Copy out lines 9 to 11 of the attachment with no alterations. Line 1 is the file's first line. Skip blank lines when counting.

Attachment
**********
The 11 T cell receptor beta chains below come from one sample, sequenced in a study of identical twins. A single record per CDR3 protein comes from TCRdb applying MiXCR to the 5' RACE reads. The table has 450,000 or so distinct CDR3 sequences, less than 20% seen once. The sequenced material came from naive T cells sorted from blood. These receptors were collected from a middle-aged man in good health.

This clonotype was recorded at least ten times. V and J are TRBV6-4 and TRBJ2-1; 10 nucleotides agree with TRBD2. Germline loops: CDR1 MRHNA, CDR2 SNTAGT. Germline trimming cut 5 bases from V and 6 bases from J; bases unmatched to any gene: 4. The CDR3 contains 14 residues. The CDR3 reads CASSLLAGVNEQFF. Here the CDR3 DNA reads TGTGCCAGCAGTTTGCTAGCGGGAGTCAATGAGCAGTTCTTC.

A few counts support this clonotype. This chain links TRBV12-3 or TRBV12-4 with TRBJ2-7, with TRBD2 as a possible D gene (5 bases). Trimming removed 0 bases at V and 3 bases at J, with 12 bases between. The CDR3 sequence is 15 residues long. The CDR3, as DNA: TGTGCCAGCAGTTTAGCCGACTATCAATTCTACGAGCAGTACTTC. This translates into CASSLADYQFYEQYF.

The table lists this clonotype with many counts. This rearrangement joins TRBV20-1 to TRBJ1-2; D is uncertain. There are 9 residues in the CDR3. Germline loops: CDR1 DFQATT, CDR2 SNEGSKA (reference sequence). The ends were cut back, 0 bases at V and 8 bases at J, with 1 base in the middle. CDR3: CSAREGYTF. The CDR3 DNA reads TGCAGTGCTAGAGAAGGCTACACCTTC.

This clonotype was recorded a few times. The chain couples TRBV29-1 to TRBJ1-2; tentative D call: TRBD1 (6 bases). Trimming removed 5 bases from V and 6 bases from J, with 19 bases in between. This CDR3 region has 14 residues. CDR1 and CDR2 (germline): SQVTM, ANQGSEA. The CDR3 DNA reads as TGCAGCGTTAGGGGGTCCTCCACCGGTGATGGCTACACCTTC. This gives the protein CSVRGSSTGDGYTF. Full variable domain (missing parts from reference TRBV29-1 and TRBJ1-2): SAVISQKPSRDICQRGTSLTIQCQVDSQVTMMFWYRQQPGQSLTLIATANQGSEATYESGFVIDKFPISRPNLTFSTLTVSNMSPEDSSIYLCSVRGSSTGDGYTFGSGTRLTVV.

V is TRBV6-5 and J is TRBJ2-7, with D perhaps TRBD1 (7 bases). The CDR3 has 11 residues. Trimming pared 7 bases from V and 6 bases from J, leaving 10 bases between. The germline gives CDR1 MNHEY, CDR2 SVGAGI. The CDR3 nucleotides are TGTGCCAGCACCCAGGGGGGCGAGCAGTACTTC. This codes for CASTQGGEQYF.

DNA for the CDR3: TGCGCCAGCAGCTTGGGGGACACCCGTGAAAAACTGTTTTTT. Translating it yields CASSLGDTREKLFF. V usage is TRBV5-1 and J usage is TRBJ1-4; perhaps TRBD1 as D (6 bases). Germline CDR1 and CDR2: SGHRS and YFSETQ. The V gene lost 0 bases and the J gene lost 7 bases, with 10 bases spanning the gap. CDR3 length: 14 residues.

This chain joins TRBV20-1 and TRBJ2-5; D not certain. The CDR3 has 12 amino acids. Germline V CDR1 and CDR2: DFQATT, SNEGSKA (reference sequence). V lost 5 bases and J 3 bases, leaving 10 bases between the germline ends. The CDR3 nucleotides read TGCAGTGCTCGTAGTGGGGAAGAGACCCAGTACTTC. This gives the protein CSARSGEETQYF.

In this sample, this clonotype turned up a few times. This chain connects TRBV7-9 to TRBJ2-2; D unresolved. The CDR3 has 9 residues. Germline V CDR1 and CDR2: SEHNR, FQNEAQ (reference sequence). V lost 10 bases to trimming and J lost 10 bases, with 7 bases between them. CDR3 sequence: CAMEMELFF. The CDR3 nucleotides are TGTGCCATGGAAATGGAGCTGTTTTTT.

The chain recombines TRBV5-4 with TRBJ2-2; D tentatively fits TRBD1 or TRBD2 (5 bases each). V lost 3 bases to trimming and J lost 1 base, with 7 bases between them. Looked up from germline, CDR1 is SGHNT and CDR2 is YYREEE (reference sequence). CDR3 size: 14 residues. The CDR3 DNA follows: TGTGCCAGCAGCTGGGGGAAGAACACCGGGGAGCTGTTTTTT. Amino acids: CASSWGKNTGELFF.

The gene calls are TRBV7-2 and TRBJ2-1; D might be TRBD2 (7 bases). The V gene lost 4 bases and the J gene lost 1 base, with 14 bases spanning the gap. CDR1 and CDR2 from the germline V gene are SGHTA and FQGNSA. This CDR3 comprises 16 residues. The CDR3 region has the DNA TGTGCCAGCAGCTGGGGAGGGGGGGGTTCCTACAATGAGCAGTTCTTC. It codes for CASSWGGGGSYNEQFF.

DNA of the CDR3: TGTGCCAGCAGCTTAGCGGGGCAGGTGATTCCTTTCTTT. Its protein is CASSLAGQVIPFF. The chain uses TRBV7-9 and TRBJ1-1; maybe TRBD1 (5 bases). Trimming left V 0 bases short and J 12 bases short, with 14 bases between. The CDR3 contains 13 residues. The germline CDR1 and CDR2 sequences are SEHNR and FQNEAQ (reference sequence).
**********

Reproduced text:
In this sample, this clonotype turned up a few times. This chain connects TRBV7-9 to TRBJ2-2; D unresolved. The CDR3 has 9 residues. Germline V CDR1 and CDR2: SEHNR, FQNEAQ (reference sequence). V lost 10 bases to trimming and J lost 10 bases, with 7 bases between them. CDR3 sequence: CAMEMELFF. The CDR3 nucleotides are TGTGCCATGGAAATGGAGCTGTTTTTT.

The chain recombines TRBV5-4 with TRBJ2-2; D tentatively fits TRBD1 or TRBD2 (5 bases each). V lost 3 bases to trimming and J lost 1 base, with 7 bases between them. Looked up from germline, CDR1 is SGHNT and CDR2 is YYREEE (reference sequence). CDR3 size: 14 residues. The CDR3 DNA follows: TGTGCCAGCAGCTGGGGGAAGAACACCGGGGAGCTGTTTTTT. Amino acids: CASSWGKNTGELFF.

The gene calls are TRBV7-2 and TRBJ2-1; D might be TRBD2 (7 bases). The V gene lost 4 bases and the J gene lost 1 base, with 14 bases spanning the gap. CDR1 and CDR2 from the germline V gene are SGHTA and FQGNSA. This CDR3 comprises 16 residues. The CDR3 region has the DNA TGTGCCAGCAGCTGGGGAGGGGGGGGTTCCTACAATGAGCAGTTCTTC. It codes for CASSWGGGGSYNEQFF.